Thankfully, WP:NOTBURO is policy. So despite BAG's disgracefully perverse groupthink endorsement of Headbomb's bullying antics and shameless disregard of WP:CLEANUPTAG. I have been removing these redundant banners almost daily for about 8 months, without a bot flag. (I estimate over 10,000 removals in all; yesterday alone, I removed ~280 of them). In that time there has been not a single objection from anyone, apart from Headbomb's objections here, and I note that nobody on this page has endorsed Headbomb's disruptive stance. Yes, I would prefer that his job was done with a bot flag; but since that is not gonna happen until BAG becomes less dysfunctional, it is better that his job wis done without a bot flag than not done at all.
I take your point that those who live with anxiety may feel challenged by cleanup tags and banners. They may also feel uncomfortable with processes such as WP:AFC, WP:AFD and WP:PROD. However, these are all necessary (and often vital) parts of collaboratively building an encyclopedia. That's why we need to stress that these processes are our quality control system: their purpose is to help improve Wikipedia, and they are not to intended to disparage or shame anyone. Of course, we should always review these processes to see how they can be made less daunting ... but I think the bottom line is that these quality control processes are essential, and that however much we take are not to bite, sadly some people may not find this form of collaborative working to be part of their comfort zone. BrownHairedGirl (talk) • (contribs) 11:38, 24 August 2022 (UTC)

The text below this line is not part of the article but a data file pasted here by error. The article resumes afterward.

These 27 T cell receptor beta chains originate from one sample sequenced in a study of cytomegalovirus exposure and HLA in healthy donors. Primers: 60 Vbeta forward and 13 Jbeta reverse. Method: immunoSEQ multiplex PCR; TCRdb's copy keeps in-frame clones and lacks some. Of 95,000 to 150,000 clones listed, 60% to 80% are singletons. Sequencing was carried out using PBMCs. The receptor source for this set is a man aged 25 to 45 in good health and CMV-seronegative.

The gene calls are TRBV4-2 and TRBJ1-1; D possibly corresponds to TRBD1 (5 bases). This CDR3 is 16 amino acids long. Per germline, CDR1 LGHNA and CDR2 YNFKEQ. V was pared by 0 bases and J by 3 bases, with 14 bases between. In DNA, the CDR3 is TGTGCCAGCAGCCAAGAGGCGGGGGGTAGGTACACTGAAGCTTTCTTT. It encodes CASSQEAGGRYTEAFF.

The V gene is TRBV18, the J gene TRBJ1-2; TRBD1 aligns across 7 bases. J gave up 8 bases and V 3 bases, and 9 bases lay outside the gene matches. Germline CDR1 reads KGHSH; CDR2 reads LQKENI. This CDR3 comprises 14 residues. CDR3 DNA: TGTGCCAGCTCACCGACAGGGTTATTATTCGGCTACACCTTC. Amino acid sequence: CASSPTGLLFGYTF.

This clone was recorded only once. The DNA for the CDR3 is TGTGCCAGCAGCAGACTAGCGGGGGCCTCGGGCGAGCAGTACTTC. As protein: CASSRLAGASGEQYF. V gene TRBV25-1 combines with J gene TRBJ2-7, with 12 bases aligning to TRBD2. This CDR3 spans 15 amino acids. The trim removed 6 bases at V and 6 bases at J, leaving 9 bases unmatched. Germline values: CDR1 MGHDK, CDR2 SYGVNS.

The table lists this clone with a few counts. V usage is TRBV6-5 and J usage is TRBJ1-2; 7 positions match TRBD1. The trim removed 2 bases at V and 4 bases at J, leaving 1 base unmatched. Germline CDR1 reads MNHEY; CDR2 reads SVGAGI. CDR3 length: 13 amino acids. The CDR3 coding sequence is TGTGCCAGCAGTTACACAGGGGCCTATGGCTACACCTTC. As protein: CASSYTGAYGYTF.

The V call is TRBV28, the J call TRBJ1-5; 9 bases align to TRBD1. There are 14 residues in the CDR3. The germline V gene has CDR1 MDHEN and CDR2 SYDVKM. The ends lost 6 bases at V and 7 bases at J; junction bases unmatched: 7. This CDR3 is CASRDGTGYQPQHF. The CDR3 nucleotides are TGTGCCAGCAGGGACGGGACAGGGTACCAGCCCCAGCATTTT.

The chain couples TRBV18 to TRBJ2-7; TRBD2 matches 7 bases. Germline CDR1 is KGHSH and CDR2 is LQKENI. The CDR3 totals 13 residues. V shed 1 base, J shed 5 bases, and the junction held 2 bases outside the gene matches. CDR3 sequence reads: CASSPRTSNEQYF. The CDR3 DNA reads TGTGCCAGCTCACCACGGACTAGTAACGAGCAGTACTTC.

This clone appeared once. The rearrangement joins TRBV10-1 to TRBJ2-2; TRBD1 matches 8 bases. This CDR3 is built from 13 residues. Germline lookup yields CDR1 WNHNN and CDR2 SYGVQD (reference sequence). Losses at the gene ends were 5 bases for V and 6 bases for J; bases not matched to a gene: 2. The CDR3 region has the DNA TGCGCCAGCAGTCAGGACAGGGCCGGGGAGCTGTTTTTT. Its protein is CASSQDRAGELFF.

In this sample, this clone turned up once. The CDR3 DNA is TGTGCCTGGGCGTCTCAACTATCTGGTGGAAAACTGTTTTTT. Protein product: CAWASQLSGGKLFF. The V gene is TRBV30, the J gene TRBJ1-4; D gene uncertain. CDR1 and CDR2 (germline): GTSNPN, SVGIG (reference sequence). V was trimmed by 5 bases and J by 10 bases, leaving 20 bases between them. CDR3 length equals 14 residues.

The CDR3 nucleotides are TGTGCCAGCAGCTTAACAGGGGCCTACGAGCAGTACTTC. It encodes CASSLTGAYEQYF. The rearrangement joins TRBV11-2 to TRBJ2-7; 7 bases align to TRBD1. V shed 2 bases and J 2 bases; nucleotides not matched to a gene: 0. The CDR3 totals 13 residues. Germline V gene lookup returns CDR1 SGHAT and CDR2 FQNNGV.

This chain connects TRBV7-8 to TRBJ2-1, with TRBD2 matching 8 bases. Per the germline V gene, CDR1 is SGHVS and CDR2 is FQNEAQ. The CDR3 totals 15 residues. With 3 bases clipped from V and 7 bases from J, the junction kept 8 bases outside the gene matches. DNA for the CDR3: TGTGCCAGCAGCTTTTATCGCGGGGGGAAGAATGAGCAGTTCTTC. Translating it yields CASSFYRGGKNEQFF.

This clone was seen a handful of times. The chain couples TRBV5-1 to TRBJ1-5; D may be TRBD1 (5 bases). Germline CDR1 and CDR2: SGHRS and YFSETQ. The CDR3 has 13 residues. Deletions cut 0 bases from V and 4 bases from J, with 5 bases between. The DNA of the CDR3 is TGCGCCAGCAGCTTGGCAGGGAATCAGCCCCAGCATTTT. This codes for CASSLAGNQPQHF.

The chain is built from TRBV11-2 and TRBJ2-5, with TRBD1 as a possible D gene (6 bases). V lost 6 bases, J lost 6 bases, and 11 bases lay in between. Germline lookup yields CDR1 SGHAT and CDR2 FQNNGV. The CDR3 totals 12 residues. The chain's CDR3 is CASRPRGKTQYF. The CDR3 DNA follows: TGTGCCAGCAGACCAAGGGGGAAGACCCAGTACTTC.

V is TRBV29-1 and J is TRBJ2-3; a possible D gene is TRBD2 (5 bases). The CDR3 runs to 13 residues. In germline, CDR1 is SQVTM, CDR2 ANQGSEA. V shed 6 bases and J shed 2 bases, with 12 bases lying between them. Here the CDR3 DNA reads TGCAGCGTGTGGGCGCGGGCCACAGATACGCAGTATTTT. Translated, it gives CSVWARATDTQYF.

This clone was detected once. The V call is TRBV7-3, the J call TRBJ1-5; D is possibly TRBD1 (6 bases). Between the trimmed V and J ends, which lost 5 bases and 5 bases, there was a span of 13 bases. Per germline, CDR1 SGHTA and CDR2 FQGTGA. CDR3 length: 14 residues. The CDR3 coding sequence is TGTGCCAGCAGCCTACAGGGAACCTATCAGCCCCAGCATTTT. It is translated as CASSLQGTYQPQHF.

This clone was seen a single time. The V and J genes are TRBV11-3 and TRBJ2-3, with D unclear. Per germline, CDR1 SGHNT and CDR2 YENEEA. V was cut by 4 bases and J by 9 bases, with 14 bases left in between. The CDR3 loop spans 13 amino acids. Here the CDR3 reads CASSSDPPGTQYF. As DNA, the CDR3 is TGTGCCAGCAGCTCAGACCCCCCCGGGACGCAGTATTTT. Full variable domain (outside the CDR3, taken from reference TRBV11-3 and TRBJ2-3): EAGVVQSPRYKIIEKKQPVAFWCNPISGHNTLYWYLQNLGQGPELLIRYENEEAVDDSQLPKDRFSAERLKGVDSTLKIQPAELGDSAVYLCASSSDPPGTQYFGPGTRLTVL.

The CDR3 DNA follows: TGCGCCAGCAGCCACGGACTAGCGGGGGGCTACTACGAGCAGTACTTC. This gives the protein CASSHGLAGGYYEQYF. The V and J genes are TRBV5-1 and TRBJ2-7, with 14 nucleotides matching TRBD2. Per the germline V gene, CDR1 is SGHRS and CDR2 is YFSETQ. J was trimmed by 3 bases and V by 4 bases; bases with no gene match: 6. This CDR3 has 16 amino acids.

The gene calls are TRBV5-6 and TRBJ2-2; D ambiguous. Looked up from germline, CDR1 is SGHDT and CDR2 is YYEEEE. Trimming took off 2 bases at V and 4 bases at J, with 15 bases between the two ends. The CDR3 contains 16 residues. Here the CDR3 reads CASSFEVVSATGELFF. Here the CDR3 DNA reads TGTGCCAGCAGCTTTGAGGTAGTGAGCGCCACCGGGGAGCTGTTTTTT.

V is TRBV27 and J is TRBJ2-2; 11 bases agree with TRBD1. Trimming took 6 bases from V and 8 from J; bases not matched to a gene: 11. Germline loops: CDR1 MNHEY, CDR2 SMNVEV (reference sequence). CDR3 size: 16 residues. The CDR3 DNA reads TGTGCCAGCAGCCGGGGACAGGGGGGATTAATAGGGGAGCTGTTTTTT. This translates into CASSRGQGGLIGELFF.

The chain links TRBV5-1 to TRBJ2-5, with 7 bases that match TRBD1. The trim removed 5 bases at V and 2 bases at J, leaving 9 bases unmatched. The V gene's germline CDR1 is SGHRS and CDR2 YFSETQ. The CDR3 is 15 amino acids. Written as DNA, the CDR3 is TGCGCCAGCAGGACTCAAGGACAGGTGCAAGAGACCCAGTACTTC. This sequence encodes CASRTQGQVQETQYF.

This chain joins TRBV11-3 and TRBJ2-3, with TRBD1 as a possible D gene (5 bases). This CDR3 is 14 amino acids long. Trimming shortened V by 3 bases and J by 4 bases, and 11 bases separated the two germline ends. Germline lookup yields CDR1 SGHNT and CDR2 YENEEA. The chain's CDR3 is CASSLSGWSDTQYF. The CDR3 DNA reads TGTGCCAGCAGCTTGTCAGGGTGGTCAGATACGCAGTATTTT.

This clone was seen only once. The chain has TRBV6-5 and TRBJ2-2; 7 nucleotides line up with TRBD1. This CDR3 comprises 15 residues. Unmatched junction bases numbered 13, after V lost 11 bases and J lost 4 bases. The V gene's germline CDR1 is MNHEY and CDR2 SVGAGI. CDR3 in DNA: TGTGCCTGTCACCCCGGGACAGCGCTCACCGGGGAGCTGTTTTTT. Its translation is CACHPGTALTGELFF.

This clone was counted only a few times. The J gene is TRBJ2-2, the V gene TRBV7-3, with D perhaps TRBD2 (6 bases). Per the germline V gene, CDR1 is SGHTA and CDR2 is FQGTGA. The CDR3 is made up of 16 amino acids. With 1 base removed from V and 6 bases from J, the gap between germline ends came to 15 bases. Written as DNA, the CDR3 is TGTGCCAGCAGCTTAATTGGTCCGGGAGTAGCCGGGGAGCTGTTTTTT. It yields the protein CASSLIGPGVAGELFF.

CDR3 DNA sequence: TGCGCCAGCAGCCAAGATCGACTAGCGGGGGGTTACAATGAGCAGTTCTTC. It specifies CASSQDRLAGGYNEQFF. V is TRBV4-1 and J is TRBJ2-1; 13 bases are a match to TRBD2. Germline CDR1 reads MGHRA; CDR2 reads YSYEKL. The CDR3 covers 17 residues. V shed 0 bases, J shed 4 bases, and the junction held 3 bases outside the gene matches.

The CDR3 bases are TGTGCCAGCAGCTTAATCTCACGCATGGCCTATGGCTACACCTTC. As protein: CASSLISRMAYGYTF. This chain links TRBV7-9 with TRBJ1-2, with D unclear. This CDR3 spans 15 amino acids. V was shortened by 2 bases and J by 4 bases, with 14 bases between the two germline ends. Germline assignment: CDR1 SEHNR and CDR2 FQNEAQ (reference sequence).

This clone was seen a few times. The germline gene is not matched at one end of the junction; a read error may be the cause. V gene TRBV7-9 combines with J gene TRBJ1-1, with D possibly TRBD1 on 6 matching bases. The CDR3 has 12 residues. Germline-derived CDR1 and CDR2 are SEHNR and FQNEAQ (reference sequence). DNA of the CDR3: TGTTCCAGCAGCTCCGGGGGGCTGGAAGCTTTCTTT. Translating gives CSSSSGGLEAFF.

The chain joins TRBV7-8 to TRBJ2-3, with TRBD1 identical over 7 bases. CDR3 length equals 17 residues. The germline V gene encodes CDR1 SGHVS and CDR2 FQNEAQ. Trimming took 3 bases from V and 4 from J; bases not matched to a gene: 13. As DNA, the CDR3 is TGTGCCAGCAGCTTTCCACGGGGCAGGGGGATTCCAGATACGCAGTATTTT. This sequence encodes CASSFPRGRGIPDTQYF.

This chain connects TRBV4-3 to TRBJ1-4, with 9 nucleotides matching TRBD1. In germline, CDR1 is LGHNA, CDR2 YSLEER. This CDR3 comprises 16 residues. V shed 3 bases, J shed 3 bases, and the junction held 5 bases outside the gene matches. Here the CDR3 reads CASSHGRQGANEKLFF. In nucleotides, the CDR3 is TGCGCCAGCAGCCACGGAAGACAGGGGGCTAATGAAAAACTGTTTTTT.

The maintenance templates are a badge of shame, and they bar an article from DYK, ITN, GAN, FAC and TFA. The bare URL (and the other citation improvement) templates are used to prompt change. So when one appears on my watchlist, as has happened recently, I immediately move to rectify the situation and remove the template. But at least they have clear criteria. Most of the other cleanup templates though, have no criteria, and are placed purely in order to make a WP:POINT, to disrupt the work on the article, or halt it completely. They are not used to initiate discussion, only to block it. I'm talking about templates like Template:Too long, Template:Overly detailed, Template:Summary style, Template:NPOV language, Template:Tone, Template:Term paper etc. These have no meaning whatsoever except through discussion and consensus. Most of the time they are placed without prior discussion or with any intention to engage in one. Often they are placed by editors who disagree with the consensus reached on the talk page. I will remove any that I come across where there is no ongoing discussion. These templates should be deleted; discussions should occur on the talk pages, not the article pages. Hawkeye7 (discuss) 23:03, 24 August 2022 (UTC)
How on earth does any cleanup template block discussion? BrownHairedGirl (talk) • (contribs) 02:38, 25 August 2022 (UTC)
Many editors treat the placement of a cleanup template as final, and are discouraged from doing further work. Usually they are placed by an editor who believes that their personal opinion suffices to place a maintenance template. If no discussion has been initiated (or it has been placed in defiance of the outcome of the discussion), the assumption is that the editor who placed it is not willing to engage. Hawkeye7 (discuss) 00:53, 26 August 2022 (UTC)